Villeneuve tantalizes his audience with all the pieces, but is so confoundingly elliptic that many have walked away with all manner of interpretations, my favorite oddball analysis being that it is a subtle retelling of Invasion of the Bodysnatchers. The movie begins with a quote: “Chaos is order yet undeciphered” and the undeciphering can only come at the end when the terror of his mistreatment of the women is made real to Adam.


Adam, far from being the innocent party swept up in a twin-faced deceit, is the architect of the suffering and exploitation of two women. He is not a man so curiously similar to another man that they align in scars, freckles and birthdays, he is a guilt-stricken man of two minds.

Earlier Anthony’s wife (Sarah Gadon) accuses him of “seeing her again” and later Adam’s mother references his difficulties to fidelity as well. Adam’s mother also tells him that he has a good job and to stop chasing a career as a bit actor; a job, we find out, that Anthony hasn’t worked at in six months, the amount of time his wife has been pregnant. Their characters are conflated so deftly that the subconscious is the first to catch it and the higher mind left grasping for aliens.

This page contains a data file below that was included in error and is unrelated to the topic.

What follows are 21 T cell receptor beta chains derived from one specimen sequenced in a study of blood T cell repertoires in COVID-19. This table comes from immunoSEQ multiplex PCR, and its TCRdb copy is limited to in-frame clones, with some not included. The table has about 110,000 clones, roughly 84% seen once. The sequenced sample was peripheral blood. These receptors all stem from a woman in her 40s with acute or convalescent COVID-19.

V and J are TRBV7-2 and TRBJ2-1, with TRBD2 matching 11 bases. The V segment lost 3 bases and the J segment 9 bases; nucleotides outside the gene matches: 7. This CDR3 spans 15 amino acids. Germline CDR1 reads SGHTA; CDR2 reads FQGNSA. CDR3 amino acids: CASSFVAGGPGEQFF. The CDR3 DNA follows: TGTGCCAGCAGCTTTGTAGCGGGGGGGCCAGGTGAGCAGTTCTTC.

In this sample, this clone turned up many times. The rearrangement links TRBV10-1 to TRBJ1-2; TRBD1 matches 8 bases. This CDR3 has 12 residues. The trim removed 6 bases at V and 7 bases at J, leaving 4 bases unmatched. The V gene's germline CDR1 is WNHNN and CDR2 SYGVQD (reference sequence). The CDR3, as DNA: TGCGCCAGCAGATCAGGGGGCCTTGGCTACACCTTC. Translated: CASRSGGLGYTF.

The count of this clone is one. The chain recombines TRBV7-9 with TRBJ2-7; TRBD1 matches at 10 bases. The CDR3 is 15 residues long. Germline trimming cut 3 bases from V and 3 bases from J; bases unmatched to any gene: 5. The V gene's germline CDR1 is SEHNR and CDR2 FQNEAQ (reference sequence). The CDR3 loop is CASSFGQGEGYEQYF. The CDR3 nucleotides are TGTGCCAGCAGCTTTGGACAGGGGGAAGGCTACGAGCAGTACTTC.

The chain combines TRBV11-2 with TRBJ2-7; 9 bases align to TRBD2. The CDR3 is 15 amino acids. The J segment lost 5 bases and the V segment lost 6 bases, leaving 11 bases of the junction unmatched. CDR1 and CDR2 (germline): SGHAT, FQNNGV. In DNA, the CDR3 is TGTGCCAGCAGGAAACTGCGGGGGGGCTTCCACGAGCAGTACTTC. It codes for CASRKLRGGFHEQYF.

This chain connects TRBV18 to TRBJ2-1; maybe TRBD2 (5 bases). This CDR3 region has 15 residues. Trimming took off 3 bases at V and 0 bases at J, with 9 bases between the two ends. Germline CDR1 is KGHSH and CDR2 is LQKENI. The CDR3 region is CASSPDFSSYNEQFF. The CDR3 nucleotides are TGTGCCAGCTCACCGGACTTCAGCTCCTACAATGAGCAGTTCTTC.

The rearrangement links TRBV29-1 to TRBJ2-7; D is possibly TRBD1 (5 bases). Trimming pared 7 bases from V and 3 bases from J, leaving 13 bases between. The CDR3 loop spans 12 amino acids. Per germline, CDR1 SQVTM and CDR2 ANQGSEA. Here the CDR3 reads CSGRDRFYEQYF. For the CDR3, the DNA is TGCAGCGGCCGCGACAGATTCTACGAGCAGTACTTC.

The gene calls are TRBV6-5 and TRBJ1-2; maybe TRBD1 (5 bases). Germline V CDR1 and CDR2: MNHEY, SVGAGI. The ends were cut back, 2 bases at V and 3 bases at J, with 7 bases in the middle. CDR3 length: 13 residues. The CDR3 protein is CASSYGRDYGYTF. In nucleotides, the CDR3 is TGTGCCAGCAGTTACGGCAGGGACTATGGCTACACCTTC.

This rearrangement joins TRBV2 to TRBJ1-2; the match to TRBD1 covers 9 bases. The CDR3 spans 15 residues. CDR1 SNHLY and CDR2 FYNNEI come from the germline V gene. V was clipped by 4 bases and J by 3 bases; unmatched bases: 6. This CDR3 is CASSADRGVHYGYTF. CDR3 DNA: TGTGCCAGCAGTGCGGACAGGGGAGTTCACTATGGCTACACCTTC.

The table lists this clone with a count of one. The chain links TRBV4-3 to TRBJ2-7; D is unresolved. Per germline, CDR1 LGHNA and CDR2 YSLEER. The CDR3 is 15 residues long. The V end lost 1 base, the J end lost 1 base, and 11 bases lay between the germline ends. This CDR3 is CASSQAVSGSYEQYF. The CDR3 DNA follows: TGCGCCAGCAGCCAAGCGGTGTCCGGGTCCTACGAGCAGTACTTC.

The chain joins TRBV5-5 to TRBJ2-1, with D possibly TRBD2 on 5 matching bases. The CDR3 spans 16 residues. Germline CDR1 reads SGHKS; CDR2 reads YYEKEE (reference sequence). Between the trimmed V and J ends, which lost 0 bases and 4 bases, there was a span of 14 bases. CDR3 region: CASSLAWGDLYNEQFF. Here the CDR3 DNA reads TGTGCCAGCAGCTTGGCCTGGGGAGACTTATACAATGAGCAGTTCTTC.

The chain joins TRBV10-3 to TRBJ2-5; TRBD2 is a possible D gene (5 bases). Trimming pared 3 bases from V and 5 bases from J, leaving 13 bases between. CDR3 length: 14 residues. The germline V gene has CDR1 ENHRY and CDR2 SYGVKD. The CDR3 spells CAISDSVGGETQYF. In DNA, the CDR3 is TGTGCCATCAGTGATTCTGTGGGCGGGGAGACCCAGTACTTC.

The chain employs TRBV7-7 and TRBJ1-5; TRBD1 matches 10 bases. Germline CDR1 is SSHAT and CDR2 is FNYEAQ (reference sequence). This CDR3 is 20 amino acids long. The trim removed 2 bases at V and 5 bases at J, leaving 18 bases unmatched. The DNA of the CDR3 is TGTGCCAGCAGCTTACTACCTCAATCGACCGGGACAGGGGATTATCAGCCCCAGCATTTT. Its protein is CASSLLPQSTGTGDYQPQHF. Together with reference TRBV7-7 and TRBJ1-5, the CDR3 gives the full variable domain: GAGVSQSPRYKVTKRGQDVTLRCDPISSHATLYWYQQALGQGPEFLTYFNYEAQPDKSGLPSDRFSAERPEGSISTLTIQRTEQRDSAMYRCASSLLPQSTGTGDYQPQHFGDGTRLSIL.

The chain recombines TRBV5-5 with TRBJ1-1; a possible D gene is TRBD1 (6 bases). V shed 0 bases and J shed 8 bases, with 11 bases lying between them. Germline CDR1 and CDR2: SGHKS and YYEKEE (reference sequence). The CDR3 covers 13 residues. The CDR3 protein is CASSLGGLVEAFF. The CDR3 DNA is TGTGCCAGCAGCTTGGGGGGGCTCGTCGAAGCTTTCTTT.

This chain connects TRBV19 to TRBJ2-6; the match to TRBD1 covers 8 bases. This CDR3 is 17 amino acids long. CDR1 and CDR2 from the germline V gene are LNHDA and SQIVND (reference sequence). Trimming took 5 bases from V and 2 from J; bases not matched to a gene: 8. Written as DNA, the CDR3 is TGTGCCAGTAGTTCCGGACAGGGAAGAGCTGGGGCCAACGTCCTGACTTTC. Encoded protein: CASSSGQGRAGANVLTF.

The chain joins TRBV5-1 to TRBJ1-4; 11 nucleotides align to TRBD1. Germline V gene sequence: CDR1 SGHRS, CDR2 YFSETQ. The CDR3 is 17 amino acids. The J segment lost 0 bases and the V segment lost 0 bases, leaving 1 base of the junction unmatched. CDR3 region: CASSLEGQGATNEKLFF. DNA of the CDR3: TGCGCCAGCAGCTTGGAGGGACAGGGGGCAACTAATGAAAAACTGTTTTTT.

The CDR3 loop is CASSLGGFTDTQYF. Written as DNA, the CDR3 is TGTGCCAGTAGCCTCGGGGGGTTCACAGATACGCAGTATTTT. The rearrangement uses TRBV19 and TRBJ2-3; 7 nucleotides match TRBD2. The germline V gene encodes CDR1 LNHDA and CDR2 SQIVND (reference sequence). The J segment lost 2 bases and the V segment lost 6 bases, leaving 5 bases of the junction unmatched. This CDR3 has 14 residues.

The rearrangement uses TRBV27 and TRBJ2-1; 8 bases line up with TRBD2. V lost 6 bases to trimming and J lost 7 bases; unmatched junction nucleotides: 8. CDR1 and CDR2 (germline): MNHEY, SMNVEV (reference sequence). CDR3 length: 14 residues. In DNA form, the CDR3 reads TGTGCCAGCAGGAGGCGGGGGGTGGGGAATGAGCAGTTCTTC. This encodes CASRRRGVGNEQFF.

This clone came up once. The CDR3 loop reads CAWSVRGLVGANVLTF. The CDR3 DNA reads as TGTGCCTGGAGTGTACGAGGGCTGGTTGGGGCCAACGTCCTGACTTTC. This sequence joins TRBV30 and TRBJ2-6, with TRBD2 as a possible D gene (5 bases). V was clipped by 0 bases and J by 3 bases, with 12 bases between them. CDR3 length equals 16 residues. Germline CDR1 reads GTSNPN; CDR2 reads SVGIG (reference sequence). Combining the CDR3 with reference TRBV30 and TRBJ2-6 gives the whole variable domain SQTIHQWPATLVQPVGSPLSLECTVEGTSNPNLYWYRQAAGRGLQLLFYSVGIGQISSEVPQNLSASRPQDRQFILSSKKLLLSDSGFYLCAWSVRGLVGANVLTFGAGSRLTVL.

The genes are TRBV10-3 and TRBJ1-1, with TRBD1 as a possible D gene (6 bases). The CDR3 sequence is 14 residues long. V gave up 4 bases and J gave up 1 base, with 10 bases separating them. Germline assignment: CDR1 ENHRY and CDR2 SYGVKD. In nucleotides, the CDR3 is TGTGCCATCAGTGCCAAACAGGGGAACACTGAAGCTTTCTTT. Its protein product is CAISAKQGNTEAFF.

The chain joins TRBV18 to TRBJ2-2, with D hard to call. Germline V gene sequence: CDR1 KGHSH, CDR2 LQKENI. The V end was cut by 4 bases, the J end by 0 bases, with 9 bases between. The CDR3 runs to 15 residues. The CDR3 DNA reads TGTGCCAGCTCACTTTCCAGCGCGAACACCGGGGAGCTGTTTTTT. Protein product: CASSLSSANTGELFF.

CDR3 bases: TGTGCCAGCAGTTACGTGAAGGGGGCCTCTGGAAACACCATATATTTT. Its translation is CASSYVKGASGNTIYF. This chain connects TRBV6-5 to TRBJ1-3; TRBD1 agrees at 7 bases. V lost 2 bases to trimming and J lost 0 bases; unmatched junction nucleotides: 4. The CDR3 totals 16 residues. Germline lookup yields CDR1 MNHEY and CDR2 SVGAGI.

Villeneuve describes the story as simple saying that it is about “a man leaving his mistress to go back to his wife.” But as Adam says to his class, “History repeats itself twice. The first time is a tragedy, the second time is a farce.” At the end Adam acquires the key to the next gathering of the den of lechery. He palms it, his eyes alight in wickedness, and we see that though he has gained/regained a wife, like a dog returning to vomit, he ingests the temptation again.

Jake Gyllenhaal is outstanding in the bifurcation of Adam/Anthony. Coloring Adam with a temerity and giving Anthony a slight heft without resorting to overwrought markers signalling their characters. And Sarah Gadon is perfect as the forlorn wife, suspicious, confused and frightened by the changes in her husband. Denis Villeneuve has established himself as a director to pay attention to:Prisoners is a wicked little movie, an Ahab crying in the wilderness, and Enemy is a careful depiction (and condemnation) of the madness and destruction of immorality.

A Guide to My Reviews on Film Fisher

I occasionally write about or review films for Film Fisher. Here is a list of all that I’ve written so far:

To the Wonder
Million Dollar Arm
Captain America: The Winter Soldier
The Dallas Buyers Club
The Truman Show
Blue Jasmine

Boyhood is one of the most highly reviewed film this year. Enemy and To the Wonder are two difficult films and in my reviews I tried to put away some common misunderstandings. Million Dollar Arm reveals a troubling aspect of American films. Marvel doesn’t think Captain America is interesting and that’s a pity. Wall-E is my favorite Pixar film. Nebraska is entertaining. Dallas Buyers Club fails entirely. The Truman Show is a modern classic. Junebug is a little known gem. I manage to talk about what I like about Woody Allen in my review of Blue Jasmine.


A Discussion on Gattaca
Inside a Scene: The Social Network
Inside a Scene: The Dallas Buyers Club
24 Questions for Sunshine
24 Questions for The Terminal